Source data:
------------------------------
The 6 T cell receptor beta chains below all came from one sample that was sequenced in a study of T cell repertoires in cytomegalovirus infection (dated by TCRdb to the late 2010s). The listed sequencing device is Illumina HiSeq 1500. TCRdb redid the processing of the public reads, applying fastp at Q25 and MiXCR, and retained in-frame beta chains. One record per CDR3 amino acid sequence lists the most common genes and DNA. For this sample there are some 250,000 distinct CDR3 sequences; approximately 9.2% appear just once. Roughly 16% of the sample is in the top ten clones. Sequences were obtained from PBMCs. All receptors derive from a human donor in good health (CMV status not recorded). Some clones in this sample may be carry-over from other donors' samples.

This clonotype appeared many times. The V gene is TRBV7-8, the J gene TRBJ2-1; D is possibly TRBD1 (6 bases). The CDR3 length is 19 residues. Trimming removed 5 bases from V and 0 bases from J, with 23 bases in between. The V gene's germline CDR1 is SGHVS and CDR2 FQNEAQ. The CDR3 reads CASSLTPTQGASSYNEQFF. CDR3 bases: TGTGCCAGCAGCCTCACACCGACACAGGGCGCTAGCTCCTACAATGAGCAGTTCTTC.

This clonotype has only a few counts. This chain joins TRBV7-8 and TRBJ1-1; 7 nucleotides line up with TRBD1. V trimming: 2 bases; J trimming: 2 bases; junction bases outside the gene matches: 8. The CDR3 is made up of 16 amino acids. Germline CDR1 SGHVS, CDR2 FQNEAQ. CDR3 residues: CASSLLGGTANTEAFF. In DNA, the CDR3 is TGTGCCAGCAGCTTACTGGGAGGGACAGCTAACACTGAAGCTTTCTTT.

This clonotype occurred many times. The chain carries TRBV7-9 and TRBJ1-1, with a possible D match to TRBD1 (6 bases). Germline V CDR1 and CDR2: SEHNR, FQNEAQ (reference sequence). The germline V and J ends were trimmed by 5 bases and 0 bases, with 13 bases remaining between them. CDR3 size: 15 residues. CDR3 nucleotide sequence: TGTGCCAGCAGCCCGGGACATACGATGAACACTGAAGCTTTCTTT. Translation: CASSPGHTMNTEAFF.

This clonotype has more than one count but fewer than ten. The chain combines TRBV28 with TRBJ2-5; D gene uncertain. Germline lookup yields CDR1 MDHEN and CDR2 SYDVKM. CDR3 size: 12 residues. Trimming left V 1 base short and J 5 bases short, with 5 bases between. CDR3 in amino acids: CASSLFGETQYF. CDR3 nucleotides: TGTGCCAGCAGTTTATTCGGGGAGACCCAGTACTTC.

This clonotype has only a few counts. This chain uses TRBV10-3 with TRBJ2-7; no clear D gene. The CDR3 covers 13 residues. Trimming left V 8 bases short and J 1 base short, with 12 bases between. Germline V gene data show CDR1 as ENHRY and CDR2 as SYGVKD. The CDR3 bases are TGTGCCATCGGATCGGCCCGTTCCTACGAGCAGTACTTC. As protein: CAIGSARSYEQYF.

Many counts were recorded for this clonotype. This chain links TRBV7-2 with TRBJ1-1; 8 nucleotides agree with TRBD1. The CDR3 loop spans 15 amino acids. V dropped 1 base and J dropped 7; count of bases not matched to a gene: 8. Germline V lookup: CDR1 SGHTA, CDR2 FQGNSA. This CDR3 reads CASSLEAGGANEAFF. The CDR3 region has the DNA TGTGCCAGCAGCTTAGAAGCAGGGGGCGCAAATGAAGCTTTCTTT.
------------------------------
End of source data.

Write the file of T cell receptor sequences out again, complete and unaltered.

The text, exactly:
The 6 T cell receptor beta chains below all came from one sample that was sequenced in a study of T cell repertoires in cytomegalovirus infection (dated by TCRdb to the late 2010s). The listed sequencing device is Illumina HiSeq 1500. TCRdb redid the processing of the public reads, applying fastp at Q25 and MiXCR, and retained in-frame beta chains. One record per CDR3 amino acid sequence lists the most common genes and DNA. For this sample there are some 250,000 distinct CDR3 sequences; approximately 9.2% appear just once. Roughly 16% of the sample is in the top ten clones. Sequences were obtained from PBMCs. All receptors derive from a human donor in good health (CMV status not recorded). Some clones in this sample may be carry-over from other donors' samples.

This clonotype appeared many times. The V gene is TRBV7-8, the J gene TRBJ2-1; D is possibly TRBD1 (6 bases). The CDR3 length is 19 residues. Trimming removed 5 bases from V and 0 bases from J, with 23 bases in between. The V gene's germline CDR1 is SGHVS and CDR2 FQNEAQ. The CDR3 reads CASSLTPTQGASSYNEQFF. CDR3 bases: TGTGCCAGCAGCCTCACACCGACACAGGGCGCTAGCTCCTACAATGAGCAGTTCTTC.

This clonotype has only a few counts. This chain joins TRBV7-8 and TRBJ1-1; 7 nucleotides line up with TRBD1. V trimming: 2 bases; J trimming: 2 bases; junction bases outside the gene matches: 8. The CDR3 is made up of 16 amino acids. Germline CDR1 SGHVS, CDR2 FQNEAQ. CDR3 residues: CASSLLGGTANTEAFF. In DNA, the CDR3 is TGTGCCAGCAGCTTACTGGGAGGGACAGCTAACACTGAAGCTTTCTTT.

This clonotype occurred many times. The chain carries TRBV7-9 and TRBJ1-1, with a possible D match to TRBD1 (6 bases). Germline V CDR1 and CDR2: SEHNR, FQNEAQ (reference sequence). The germline V and J ends were trimmed by 5 bases and 0 bases, with 13 bases remaining between them. CDR3 size: 15 residues. CDR3 nucleotide sequence: TGTGCCAGCAGCCCGGGACATACGATGAACACTGAAGCTTTCTTT. Translation: CASSPGHTMNTEAFF.

This clonotype has more than one count but fewer than ten. The chain combines TRBV28 with TRBJ2-5; D gene uncertain. Germline lookup yields CDR1 MDHEN and CDR2 SYDVKM. CDR3 size: 12 residues. Trimming left V 1 base short and J 5 bases short, with 5 bases between. CDR3 in amino acids: CASSLFGETQYF. CDR3 nucleotides: TGTGCCAGCAGTTTATTCGGGGAGACCCAGTACTTC.

This clonotype has only a few counts. This chain uses TRBV10-3 with TRBJ2-7; no clear D gene. The CDR3 covers 13 residues. Trimming left V 8 bases short and J 1 base short, with 12 bases between. Germline V gene data show CDR1 as ENHRY and CDR2 as SYGVKD. The CDR3 bases are TGTGCCATCGGATCGGCCCGTTCCTACGAGCAGTACTTC. As protein: CAIGSARSYEQYF.

Many counts were recorded for this clonotype. This chain links TRBV7-2 with TRBJ1-1; 8 nucleotides agree with TRBD1. The CDR3 loop spans 15 amino acids. V dropped 1 base and J dropped 7; count of bases not matched to a gene: 8. Germline V lookup: CDR1 SGHTA, CDR2 FQGNSA. This CDR3 reads CASSLEAGGANEAFF. The CDR3 region has the DNA TGTGCCAGCAGCTTAGAAGCAGGGGGCGCAAATGAAGCTTTCTTT.